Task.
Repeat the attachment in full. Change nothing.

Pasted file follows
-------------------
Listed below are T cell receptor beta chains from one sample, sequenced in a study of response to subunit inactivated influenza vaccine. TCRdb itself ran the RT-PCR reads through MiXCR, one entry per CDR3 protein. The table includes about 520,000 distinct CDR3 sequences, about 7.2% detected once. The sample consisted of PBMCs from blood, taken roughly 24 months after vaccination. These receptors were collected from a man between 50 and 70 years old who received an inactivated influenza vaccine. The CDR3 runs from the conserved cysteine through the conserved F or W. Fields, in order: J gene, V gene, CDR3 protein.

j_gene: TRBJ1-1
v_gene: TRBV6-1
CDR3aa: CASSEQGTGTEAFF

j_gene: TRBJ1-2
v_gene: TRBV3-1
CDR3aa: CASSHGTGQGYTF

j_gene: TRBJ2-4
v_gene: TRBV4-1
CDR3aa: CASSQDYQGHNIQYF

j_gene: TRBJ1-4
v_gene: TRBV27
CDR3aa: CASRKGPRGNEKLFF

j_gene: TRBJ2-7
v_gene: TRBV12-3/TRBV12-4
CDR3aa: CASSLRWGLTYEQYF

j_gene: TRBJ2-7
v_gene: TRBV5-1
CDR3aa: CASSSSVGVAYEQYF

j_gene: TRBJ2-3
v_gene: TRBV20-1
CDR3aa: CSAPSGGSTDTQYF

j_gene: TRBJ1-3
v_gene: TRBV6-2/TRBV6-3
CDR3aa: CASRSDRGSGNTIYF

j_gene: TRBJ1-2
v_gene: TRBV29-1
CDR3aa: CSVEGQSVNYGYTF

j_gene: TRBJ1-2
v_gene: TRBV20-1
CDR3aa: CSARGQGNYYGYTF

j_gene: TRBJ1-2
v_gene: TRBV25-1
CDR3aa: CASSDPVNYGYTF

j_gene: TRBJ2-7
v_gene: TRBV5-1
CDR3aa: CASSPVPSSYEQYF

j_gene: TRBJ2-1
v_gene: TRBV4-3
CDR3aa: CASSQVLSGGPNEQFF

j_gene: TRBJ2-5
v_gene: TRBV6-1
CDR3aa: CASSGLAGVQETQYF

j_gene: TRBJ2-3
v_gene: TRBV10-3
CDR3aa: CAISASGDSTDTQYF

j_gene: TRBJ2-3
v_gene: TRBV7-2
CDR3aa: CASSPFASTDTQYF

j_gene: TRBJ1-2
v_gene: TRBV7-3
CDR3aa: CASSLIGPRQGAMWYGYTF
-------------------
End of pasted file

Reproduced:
Listed below are T cell receptor beta chains from one sample, sequenced in a study of response to subunit inactivated influenza vaccine. TCRdb itself ran the RT-PCR reads through MiXCR, one entry per CDR3 protein. The table includes about 520,000 distinct CDR3 sequences, about 7.2% detected once. The sample consisted of PBMCs from blood, taken roughly 24 months after vaccination. These receptors were collected from a man between 50 and 70 years old who received an inactivated influenza vaccine. The CDR3 runs from the conserved cysteine through the conserved F or W. Fields, in order: J gene, V gene, CDR3 protein.

j_gene: TRBJ1-1
v_gene: TRBV6-1
CDR3aa: CASSEQGTGTEAFF

j_gene: TRBJ1-2
v_gene: TRBV3-1
CDR3aa: CASSHGTGQGYTF

j_gene: TRBJ2-4
v_gene: TRBV4-1
CDR3aa: CASSQDYQGHNIQYF

j_gene: TRBJ1-4
v_gene: TRBV27
CDR3aa: CASRKGPRGNEKLFF

j_gene: TRBJ2-7
v_gene: TRBV12-3/TRBV12-4
CDR3aa: CASSLRWGLTYEQYF

j_gene: TRBJ2-7
v_gene: TRBV5-1
CDR3aa: CASSSSVGVAYEQYF

j_gene: TRBJ2-3
v_gene: TRBV20-1
CDR3aa: CSAPSGGSTDTQYF

j_gene: TRBJ1-3
v_gene: TRBV6-2/TRBV6-3
CDR3aa: CASRSDRGSGNTIYF

j_gene: TRBJ1-2
v_gene: TRBV29-1
CDR3aa: CSVEGQSVNYGYTF

j_gene: TRBJ1-2
v_gene: TRBV20-1
CDR3aa: CSARGQGNYYGYTF

j_gene: TRBJ1-2
v_gene: TRBV25-1
CDR3aa: CASSDPVNYGYTF

j_gene: TRBJ2-7
v_gene: TRBV5-1
CDR3aa: CASSPVPSSYEQYF

j_gene: TRBJ2-1
v_gene: TRBV4-3
CDR3aa: CASSQVLSGGPNEQFF

j_gene: TRBJ2-5
v_gene: TRBV6-1
CDR3aa: CASSGLAGVQETQYF

j_gene: TRBJ2-3
v_gene: TRBV10-3
CDR3aa: CAISASGDSTDTQYF

j_gene: TRBJ2-3
v_gene: TRBV7-2
CDR3aa: CASSPFASTDTQYF

j_gene: TRBJ1-2
v_gene: TRBV7-3
CDR3aa: CASSLIGPRQGAMWYGYTF